The Sea Fisheries Protection Agency, DEFRA and the Marine Institute have all been working with people employed in the fishing industries to reduce the amount of undersized catches. The recommended strategies have included an increase in the size of the mesh in cod nets. From the first of January 2016, all whiting, haddock, prawns and hake will be subject to an extended ban on by-catch, as part of measures being phased in by the European Commission to tackle the problem of by catch which resulted from its previous quota system. However, this has its critics because Irish and British waters are heavily fished by fishing crews of boats registered to other mainland European countries. These can continue to catch the most lucrative fish whilst Irish and British vessels are moored in port because they have reached their quota of caught fish.
The Burwells fish team had this to say about the problem: “By catch is being reduced by a change in legislation allowing fishermen to land more product avoiding the need to throw by catch back into the sea. As a fishmongers we promote the use of less know fish on a daily basis.”
Asked about their own stock, they told me: “We stock fish such as Dabs, Hake, Gurnard on a regular basis along with a recipe for people to try it with. We believe that some of the lesser known varieties of fish hold a lot more flavour and are also lighter on the wallet too. We would like to see people eating more Hake, Gurnard, Red Fish, Whiting and Coley.” Certainly, whenever I visit, I enjoy that interaction, the chance to gain more knowledge about what I am buying, about what I ought to be eating more of and what could benefit from a ‘ piscine close season’ because stocks are getting a bit too low for comfort.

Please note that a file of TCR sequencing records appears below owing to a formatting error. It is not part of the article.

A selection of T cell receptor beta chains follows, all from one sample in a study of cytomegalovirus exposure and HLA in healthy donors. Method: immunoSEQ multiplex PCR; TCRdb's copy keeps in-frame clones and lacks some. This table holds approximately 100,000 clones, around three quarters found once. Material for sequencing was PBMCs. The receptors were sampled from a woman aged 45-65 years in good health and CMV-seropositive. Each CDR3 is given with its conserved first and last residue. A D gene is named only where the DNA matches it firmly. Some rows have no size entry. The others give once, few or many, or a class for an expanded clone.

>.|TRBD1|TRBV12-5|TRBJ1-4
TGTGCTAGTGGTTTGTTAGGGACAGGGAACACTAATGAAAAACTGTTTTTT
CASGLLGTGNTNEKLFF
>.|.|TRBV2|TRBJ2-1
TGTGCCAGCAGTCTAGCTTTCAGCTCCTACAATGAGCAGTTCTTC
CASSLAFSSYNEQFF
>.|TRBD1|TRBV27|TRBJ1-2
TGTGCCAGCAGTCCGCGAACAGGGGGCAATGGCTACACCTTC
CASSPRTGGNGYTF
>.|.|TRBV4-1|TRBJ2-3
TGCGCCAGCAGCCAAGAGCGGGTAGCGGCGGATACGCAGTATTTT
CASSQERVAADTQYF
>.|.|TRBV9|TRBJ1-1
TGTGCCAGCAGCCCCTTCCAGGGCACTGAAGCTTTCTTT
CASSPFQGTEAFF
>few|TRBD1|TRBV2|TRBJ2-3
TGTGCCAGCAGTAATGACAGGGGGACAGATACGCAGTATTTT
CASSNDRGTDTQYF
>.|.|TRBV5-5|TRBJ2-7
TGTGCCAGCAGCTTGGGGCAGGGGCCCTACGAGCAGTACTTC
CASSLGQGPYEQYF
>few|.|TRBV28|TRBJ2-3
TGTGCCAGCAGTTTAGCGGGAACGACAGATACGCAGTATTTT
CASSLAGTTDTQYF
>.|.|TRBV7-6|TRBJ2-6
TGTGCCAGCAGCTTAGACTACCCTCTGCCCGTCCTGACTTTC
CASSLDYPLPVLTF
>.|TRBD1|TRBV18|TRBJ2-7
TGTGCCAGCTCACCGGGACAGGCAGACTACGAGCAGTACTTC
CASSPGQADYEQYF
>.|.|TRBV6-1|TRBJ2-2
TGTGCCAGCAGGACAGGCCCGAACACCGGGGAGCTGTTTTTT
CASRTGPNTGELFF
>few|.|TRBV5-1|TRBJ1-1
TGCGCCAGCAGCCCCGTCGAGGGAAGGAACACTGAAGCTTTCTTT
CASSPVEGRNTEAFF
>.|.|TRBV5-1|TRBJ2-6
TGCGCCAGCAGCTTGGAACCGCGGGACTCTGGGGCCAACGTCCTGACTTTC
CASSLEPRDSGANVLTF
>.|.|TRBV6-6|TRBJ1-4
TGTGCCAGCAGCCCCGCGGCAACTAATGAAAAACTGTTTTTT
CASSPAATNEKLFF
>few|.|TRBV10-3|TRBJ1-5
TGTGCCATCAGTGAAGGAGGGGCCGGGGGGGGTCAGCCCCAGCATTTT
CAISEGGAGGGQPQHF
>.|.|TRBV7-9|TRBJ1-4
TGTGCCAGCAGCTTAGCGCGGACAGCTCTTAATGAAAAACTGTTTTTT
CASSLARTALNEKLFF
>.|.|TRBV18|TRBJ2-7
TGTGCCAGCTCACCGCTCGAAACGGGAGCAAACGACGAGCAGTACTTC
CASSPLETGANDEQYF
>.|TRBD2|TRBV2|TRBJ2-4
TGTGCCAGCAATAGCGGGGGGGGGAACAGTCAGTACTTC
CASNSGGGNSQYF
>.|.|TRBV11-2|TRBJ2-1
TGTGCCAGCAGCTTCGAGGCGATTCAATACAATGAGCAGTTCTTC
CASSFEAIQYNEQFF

Much of what I do starts with something read in a book and my search for a nice little pan fish to take kindly to began with Katy Carr’s food adventures in Susan Coolidge’s What Katy Did Next:
“Soles and muffins she finally decided upon and, as an afterthought, gooseberry jam. ‘Muffins sounds so very good in Dickens you know, she explained to Mrs Ashe, “and I never saw a sole.’ The soles when they came proved to be nice little pan fish, not unlike what in New England are called scup. All the party took kindly to them but the muffins were a great disappointment, tough and tasteless, with a flavour about them of scorched flannel.”
After reading What Katy Did Next, I laboured under the illusion that New England scups were the same as sole which were similar to what we call dabs- I was wrong. Properly known as Limanda Limanda, the dab is a member of the Flounder family and similar in appearance to the sole and plaice, which of course Katy Carr had already noted. The dab fitted the bill for our hungry and on the side of large, family. I was keen to serve whole fish too, because it has always been important for children to understand what ‘real’ fish look like and to not only eat it neatly filleted and parcelled up with all the trickier parts- head, fins, tail, skin- removed and disposed of lest they be too, um, ‘fishy’. But how best to cook it?